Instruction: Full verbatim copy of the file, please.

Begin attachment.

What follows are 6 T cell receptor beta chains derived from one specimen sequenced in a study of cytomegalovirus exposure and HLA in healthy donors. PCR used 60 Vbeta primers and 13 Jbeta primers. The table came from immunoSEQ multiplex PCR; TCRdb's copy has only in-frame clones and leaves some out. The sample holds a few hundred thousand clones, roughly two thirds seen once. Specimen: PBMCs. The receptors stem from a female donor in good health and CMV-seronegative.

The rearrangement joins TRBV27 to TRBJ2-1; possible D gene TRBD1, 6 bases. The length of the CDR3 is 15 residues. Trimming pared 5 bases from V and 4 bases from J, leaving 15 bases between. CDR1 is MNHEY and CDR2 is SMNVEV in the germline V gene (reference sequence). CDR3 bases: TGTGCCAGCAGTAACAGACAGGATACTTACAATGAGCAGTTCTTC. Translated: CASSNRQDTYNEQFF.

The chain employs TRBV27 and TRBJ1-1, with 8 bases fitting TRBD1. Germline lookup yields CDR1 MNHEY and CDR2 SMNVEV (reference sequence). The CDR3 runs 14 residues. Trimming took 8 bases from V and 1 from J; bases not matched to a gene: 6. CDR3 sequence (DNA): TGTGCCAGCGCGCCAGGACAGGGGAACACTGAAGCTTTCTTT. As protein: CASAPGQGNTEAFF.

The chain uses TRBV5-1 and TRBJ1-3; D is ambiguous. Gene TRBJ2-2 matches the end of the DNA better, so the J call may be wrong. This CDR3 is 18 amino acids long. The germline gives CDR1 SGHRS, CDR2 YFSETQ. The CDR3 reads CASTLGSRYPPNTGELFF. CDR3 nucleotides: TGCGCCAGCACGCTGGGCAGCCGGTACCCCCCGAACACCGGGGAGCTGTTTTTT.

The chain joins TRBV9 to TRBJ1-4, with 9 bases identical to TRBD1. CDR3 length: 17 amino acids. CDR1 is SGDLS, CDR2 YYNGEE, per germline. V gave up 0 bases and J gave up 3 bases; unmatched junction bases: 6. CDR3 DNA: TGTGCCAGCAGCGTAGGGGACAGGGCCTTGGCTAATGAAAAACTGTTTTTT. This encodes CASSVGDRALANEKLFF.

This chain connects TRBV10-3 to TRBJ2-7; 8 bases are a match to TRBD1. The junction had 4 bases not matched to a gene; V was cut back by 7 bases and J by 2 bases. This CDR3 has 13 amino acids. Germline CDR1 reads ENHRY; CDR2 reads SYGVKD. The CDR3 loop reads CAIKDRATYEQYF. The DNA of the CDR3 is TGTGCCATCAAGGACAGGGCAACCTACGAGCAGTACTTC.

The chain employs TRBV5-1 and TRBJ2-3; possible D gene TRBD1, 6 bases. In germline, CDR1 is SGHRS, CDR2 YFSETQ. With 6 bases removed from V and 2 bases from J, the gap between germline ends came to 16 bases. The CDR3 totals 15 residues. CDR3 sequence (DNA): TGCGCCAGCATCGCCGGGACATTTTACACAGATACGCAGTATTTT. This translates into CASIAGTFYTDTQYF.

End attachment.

What follows are 6 T cell receptor beta chains derived from one specimen sequenced in a study of cytomegalovirus exposure and HLA in healthy donors. PCR used 60 Vbeta primers and 13 Jbeta primers. The table came from immunoSEQ multiplex PCR; TCRdb's copy has only in-frame clones and leaves some out. The sample holds a few hundred thousand clones, roughly two thirds seen once. Specimen: PBMCs. The receptors stem from a female donor in good health and CMV-seronegative.

The rearrangement joins TRBV27 to TRBJ2-1; possible D gene TRBD1, 6 bases. The length of the CDR3 is 15 residues. Trimming pared 5 bases from V and 4 bases from J, leaving 15 bases between. CDR1 is MNHEY and CDR2 is SMNVEV in the germline V gene (reference sequence). CDR3 bases: TGTGCCAGCAGTAACAGACAGGATACTTACAATGAGCAGTTCTTC. Translated: CASSNRQDTYNEQFF.

The chain employs TRBV27 and TRBJ1-1, with 8 bases fitting TRBD1. Germline lookup yields CDR1 MNHEY and CDR2 SMNVEV (reference sequence). The CDR3 runs 14 residues. Trimming took 8 bases from V and 1 from J; bases not matched to a gene: 6. CDR3 sequence (DNA): TGTGCCAGCGCGCCAGGACAGGGGAACACTGAAGCTTTCTTT. As protein: CASAPGQGNTEAFF.

The chain uses TRBV5-1 and TRBJ1-3; D is ambiguous. Gene TRBJ2-2 matches the end of the DNA better, so the J call may be wrong. This CDR3 is 18 amino acids long. The germline gives CDR1 SGHRS, CDR2 YFSETQ. The CDR3 reads CASTLGSRYPPNTGELFF. CDR3 nucleotides: TGCGCCAGCACGCTGGGCAGCCGGTACCCCCCGAACACCGGGGAGCTGTTTTTT.

The chain joins TRBV9 to TRBJ1-4, with 9 bases identical to TRBD1. CDR3 length: 17 amino acids. CDR1 is SGDLS, CDR2 YYNGEE, per germline. V gave up 0 bases and J gave up 3 bases; unmatched junction bases: 6. CDR3 DNA: TGTGCCAGCAGCGTAGGGGACAGGGCCTTGGCTAATGAAAAACTGTTTTTT. This encodes CASSVGDRALANEKLFF.

This chain connects TRBV10-3 to TRBJ2-7; 8 bases are a match to TRBD1. The junction had 4 bases not matched to a gene; V was cut back by 7 bases and J by 2 bases. This CDR3 has 13 amino acids. Germline CDR1 reads ENHRY; CDR2 reads SYGVKD. The CDR3 loop reads CAIKDRATYEQYF. The DNA of the CDR3 is TGTGCCATCAAGGACAGGGCAACCTACGAGCAGTACTTC.

The chain employs TRBV5-1 and TRBJ2-3; possible D gene TRBD1, 6 bases. In germline, CDR1 is SGHRS, CDR2 YFSETQ. With 6 bases removed from V and 2 bases from J, the gap between germline ends came to 16 bases. The CDR3 totals 15 residues. CDR3 sequence (DNA): TGCGCCAGCATCGCCGGGACATTTTACACAGATACGCAGTATTTT. This translates into CASIAGTFYTDTQYF.